Chemical Control – Black-grass
Control of Black-grass
High population levels and resistance to post-em graminicides means that both chemical and cultural control techniques need to be used together in order to gain acceptable levels of black-grass control.
Chemical control should start with the use of glyphosate on stubbles, stale seedbeds or cultivated soils to ‘burn-off’ any emerged black-grass prior to drilling the crop. Currently there are no confirmed cases of glyphosate resistant black-grass in the UK and it is important to follow WRAG guidelines to prevent it occurring (ref: Guidelines for minimising the risk of glyphosate resistance in the UK, WRAG 2016).
Once the crop is sown, the use of sequential applications of pre, peri and post-emergence herbicide mixtures is key to managing black-grass populations. Single applications made either pre or post-emergence are unlikely to give satisfactory control due to the nature of the weed, its germination pattern and strong, competitive growth.
Black-grass resistance to post-emergence graminicides is widespread resulting in the reduction in efficacy of these sprays. This means that we have to rely on the efficacy and get the most out of the residual herbicides which are applied pre and peri-emergence of the weed in order to gain control of black-grass.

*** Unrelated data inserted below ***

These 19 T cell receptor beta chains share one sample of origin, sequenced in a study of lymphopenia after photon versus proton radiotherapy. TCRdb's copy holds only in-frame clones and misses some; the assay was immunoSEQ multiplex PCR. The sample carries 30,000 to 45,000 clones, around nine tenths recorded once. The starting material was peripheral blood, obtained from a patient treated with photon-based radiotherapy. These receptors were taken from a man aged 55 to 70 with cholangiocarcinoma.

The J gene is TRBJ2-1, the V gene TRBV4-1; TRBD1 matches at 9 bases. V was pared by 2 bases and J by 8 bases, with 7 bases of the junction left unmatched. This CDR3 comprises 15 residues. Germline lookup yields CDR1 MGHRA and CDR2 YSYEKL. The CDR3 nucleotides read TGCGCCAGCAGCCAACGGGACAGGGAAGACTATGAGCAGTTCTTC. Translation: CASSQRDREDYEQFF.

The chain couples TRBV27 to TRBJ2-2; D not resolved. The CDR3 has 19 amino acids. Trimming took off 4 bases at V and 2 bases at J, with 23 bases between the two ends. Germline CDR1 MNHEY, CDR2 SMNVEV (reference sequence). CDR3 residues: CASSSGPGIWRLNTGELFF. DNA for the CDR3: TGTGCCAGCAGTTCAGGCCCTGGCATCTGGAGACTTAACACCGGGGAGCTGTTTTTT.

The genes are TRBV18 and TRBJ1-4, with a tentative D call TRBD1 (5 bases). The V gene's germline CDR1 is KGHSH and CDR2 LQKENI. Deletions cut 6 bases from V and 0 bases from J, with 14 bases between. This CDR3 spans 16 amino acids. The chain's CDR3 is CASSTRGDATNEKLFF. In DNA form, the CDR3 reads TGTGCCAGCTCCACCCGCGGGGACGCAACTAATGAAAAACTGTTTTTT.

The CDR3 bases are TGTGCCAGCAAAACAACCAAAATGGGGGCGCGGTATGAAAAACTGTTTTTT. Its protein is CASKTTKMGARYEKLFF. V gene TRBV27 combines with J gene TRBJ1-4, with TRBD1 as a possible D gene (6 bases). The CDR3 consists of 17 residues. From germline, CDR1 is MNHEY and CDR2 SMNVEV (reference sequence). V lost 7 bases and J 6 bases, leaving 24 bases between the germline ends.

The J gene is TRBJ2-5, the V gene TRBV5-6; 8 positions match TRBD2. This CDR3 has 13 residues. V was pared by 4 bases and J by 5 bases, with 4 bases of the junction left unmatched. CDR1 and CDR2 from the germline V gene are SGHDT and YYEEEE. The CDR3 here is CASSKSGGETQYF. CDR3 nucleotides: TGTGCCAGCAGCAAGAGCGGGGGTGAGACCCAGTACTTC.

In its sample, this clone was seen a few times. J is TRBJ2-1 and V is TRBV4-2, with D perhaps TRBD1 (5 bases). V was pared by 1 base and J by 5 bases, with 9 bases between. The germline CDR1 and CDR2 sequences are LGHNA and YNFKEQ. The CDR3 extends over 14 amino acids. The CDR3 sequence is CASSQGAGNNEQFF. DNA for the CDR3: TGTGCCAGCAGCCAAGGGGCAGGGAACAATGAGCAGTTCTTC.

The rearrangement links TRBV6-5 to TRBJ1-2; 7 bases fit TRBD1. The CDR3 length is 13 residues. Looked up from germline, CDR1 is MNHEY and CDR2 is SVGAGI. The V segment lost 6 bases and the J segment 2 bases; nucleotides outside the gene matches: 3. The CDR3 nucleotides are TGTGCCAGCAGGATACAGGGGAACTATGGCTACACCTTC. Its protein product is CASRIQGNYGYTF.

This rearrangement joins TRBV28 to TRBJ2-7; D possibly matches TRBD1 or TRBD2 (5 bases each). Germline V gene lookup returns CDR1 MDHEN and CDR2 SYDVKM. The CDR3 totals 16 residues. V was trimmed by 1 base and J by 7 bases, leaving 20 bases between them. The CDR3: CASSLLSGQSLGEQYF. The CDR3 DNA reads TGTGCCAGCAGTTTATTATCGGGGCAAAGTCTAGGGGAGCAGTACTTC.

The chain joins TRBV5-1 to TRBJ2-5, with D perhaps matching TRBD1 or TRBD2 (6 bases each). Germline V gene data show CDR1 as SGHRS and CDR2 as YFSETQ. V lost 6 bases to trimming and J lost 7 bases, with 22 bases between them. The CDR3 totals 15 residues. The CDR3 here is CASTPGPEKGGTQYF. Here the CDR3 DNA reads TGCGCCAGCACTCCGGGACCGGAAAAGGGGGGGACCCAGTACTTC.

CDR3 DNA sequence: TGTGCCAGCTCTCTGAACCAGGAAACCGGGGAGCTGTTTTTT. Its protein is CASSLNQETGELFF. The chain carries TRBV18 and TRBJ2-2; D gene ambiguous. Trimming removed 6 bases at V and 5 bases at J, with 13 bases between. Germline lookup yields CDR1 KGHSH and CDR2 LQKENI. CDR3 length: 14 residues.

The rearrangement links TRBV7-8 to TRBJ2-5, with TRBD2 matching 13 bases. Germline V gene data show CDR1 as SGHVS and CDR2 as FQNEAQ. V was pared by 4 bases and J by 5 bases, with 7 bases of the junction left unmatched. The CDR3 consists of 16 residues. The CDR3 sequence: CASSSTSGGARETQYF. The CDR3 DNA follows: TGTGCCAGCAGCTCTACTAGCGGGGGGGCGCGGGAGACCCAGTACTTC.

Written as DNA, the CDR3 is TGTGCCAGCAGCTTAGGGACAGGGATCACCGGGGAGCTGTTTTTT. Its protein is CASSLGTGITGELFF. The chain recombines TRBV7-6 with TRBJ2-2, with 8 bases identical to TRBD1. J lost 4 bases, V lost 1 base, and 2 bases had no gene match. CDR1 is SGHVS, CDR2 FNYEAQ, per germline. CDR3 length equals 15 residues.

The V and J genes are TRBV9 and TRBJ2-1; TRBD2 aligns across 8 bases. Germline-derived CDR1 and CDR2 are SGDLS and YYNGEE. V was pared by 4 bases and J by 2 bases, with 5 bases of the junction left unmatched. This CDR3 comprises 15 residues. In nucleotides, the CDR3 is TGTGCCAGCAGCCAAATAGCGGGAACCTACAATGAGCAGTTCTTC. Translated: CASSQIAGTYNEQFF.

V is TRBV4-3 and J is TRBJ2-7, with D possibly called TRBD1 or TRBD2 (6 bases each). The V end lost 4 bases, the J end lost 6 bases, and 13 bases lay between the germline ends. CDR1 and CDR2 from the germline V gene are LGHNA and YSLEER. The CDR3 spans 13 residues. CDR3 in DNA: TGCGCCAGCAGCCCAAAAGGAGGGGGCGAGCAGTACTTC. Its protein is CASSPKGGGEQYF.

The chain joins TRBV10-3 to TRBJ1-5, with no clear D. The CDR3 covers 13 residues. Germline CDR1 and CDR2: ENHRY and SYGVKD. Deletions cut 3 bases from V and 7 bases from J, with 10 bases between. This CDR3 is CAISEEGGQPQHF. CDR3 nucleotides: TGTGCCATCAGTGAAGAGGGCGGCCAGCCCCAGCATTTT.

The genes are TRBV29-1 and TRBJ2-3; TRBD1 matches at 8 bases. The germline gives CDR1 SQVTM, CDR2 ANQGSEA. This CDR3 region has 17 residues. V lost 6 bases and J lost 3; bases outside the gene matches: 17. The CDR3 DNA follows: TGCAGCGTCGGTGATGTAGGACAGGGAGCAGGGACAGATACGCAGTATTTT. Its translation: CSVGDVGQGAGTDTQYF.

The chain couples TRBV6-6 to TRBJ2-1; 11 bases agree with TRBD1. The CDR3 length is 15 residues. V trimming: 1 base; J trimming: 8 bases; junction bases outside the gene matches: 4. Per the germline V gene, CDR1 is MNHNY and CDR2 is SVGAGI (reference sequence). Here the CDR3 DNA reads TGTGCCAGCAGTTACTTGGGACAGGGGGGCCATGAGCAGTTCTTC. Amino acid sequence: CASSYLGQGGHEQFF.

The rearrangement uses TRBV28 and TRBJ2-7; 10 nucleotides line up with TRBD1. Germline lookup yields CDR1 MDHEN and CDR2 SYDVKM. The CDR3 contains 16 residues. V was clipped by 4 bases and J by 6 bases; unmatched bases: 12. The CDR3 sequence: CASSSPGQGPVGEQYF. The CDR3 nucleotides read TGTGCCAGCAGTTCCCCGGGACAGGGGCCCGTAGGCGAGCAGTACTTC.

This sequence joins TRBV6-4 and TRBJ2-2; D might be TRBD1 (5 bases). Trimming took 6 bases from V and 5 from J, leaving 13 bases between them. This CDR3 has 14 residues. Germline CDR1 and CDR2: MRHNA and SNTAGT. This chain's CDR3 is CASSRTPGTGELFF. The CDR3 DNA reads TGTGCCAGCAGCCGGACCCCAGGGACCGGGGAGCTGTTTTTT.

Flufenacet and pendimethalin are currently the strongest pre-emergence active ingredients against black-grass and so products that contain these actives tend to give the best levels of control.
BASF and independent trials over several years have shown that pre-em applications of Crystal, which contains flufenacet and pendimethalin, in mixture with DFF gives the best start to black-grass control. For the most challenging black-grass situations use a pre-em programme of Avadex granules followed by Crystal + DFF at full rates 4.0lt/ha of Crystal and 0.2lt/ha DFF.
Once the crop starts to emerge, products containing flufenacet and pendimethalin, such as Crystal, Pontos and Quirinus are also valuable partners in the early follow-up herbicide application timing when the black-grass is at peri-em or very early post-em. This sequence of applications effectively ‘tops up’ the pre-em sprays in order to obtain the greatest persistency and control of the black-grass.